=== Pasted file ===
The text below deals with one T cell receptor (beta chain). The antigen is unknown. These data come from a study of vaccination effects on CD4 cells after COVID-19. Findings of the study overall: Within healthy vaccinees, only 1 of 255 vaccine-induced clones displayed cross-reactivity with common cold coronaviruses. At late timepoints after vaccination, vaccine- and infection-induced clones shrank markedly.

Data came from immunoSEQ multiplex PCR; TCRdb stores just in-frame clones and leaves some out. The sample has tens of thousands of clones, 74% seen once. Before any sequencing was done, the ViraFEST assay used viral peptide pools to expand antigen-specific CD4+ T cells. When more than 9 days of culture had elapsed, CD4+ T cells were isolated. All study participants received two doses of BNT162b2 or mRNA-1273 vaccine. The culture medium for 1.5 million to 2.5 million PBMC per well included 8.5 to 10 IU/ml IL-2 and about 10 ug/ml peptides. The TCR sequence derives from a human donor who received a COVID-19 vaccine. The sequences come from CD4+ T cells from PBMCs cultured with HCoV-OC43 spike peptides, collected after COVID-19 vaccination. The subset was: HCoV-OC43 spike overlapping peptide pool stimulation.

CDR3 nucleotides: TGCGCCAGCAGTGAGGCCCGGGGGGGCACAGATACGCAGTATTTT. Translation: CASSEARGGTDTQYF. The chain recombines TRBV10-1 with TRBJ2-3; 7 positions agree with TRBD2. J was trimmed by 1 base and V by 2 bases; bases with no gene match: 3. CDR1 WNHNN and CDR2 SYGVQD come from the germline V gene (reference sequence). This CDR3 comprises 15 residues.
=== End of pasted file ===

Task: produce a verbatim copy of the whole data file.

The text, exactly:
The text below deals with one T cell receptor (beta chain). The antigen is unknown. These data come from a study of vaccination effects on CD4 cells after COVID-19. Findings of the study overall: Within healthy vaccinees, only 1 of 255 vaccine-induced clones displayed cross-reactivity with common cold coronaviruses. At late timepoints after vaccination, vaccine- and infection-induced clones shrank markedly.

Data came from immunoSEQ multiplex PCR; TCRdb stores just in-frame clones and leaves some out. The sample has tens of thousands of clones, 74% seen once. Before any sequencing was done, the ViraFEST assay used viral peptide pools to expand antigen-specific CD4+ T cells. When more than 9 days of culture had elapsed, CD4+ T cells were isolated. All study participants received two doses of BNT162b2 or mRNA-1273 vaccine. The culture medium for 1.5 million to 2.5 million PBMC per well included 8.5 to 10 IU/ml IL-2 and about 10 ug/ml peptides. The TCR sequence derives from a human donor who received a COVID-19 vaccine. The sequences come from CD4+ T cells from PBMCs cultured with HCoV-OC43 spike peptides, collected after COVID-19 vaccination. The subset was: HCoV-OC43 spike overlapping peptide pool stimulation.

CDR3 nucleotides: TGCGCCAGCAGTGAGGCCCGGGGGGGCACAGATACGCAGTATTTT. Translation: CASSEARGGTDTQYF. The chain recombines TRBV10-1 with TRBJ2-3; 7 positions agree with TRBD2. J was trimmed by 1 base and V by 2 bases; bases with no gene match: 3. CDR1 WNHNN and CDR2 SYGVQD come from the germline V gene (reference sequence). This CDR3 comprises 15 residues.